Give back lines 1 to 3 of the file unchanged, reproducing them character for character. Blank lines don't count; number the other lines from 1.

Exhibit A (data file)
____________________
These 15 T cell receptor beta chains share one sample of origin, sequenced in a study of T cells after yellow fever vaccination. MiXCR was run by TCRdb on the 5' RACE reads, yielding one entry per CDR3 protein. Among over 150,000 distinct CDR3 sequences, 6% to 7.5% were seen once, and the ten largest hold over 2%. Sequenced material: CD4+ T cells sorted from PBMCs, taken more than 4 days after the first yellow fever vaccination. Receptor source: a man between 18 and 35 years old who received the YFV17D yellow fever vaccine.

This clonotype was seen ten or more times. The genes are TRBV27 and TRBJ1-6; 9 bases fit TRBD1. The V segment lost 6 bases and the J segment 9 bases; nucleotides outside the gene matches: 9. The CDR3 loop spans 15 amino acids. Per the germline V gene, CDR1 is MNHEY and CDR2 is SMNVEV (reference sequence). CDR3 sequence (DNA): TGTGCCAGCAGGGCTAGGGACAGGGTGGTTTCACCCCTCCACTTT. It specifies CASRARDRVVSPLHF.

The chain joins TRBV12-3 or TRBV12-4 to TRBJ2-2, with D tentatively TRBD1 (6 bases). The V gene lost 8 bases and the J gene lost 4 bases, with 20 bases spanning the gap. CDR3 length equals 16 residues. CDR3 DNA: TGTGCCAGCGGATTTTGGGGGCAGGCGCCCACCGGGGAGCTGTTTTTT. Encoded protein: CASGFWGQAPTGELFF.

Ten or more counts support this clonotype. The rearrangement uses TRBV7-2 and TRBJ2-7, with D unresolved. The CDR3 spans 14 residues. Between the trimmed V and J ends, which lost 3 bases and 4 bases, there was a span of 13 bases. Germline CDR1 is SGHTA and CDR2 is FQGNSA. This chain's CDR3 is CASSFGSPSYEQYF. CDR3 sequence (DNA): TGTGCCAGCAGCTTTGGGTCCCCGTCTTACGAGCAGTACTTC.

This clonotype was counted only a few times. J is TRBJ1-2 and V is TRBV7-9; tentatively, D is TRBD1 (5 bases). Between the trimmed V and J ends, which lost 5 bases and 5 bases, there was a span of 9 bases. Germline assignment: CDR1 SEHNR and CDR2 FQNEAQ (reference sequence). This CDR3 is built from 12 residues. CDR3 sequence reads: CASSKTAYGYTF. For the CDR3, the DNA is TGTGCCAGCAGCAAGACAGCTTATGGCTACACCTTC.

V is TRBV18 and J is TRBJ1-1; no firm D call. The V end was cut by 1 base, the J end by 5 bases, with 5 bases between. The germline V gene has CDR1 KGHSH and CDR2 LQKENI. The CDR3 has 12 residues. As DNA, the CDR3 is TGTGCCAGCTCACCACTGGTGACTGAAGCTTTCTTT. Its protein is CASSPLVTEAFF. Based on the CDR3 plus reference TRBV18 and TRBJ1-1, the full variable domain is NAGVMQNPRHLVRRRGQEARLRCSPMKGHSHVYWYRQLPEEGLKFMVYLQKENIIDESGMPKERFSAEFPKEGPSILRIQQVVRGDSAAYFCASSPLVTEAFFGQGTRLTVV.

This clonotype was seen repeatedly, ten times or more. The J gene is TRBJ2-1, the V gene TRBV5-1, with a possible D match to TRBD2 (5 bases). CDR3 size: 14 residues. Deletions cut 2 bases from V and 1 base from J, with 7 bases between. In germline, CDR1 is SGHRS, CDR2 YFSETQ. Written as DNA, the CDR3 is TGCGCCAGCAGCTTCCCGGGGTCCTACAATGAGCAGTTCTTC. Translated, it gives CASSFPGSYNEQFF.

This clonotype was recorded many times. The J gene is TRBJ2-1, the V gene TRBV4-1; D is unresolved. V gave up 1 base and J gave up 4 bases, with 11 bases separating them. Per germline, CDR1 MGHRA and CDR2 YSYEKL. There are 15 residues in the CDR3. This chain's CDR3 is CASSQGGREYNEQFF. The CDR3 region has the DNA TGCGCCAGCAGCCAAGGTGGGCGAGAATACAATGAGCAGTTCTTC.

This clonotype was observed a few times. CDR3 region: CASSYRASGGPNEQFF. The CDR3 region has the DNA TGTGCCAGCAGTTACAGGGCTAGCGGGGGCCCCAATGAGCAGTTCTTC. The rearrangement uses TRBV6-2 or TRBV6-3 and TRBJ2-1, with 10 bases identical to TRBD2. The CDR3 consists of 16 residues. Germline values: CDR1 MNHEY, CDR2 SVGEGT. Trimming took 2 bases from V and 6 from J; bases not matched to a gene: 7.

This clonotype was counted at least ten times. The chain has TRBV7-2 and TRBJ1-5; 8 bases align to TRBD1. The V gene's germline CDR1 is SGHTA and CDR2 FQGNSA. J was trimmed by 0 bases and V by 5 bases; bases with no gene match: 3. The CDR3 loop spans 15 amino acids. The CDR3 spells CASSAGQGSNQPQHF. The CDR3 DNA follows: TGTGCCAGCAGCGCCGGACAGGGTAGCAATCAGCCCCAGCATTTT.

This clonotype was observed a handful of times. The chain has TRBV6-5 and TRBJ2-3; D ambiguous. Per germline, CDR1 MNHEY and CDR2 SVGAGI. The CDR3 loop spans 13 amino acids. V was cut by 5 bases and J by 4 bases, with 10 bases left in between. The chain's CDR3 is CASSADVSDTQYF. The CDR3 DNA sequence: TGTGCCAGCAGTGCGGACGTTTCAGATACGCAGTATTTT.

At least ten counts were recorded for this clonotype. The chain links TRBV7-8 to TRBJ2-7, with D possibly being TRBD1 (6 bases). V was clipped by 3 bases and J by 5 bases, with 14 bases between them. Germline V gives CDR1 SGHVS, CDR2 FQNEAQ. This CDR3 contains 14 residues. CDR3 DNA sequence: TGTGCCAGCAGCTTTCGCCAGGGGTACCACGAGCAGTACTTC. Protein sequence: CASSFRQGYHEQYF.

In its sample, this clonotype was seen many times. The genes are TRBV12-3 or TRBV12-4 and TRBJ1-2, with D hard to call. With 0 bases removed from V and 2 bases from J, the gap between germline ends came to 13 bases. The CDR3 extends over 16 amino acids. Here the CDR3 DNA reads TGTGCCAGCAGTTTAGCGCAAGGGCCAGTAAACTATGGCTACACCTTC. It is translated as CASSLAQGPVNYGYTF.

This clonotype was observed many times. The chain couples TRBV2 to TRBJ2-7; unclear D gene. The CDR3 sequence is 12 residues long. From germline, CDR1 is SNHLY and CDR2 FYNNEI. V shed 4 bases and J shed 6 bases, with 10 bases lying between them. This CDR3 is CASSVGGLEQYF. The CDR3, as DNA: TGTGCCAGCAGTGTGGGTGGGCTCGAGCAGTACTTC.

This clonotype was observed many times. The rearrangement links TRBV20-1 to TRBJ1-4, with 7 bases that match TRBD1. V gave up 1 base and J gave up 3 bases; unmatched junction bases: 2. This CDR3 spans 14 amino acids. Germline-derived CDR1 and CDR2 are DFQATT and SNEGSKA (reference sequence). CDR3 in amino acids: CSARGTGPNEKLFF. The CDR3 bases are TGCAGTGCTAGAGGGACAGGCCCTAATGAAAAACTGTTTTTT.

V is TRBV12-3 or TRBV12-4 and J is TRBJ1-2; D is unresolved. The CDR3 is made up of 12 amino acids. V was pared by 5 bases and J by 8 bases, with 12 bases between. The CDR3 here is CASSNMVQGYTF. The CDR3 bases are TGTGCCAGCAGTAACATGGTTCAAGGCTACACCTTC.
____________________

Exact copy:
These 15 T cell receptor beta chains share one sample of origin, sequenced in a study of T cells after yellow fever vaccination. MiXCR was run by TCRdb on the 5' RACE reads, yielding one entry per CDR3 protein. Among over 150,000 distinct CDR3 sequences, 6% to 7.5% were seen once, and the ten largest hold over 2%. Sequenced material: CD4+ T cells sorted from PBMCs, taken more than 4 days after the first yellow fever vaccination. Receptor source: a man between 18 and 35 years old who received the YFV17D yellow fever vaccine.

This clonotype was seen ten or more times. The genes are TRBV27 and TRBJ1-6; 9 bases fit TRBD1. The V segment lost 6 bases and the J segment 9 bases; nucleotides outside the gene matches: 9. The CDR3 loop spans 15 amino acids. Per the germline V gene, CDR1 is MNHEY and CDR2 is SMNVEV (reference sequence). CDR3 sequence (DNA): TGTGCCAGCAGGGCTAGGGACAGGGTGGTTTCACCCCTCCACTTT. It specifies CASRARDRVVSPLHF.

The chain joins TRBV12-3 or TRBV12-4 to TRBJ2-2, with D tentatively TRBD1 (6 bases). The V gene lost 8 bases and the J gene lost 4 bases, with 20 bases spanning the gap. CDR3 length equals 16 residues. CDR3 DNA: TGTGCCAGCGGATTTTGGGGGCAGGCGCCCACCGGGGAGCTGTTTTTT. Encoded protein: CASGFWGQAPTGELFF.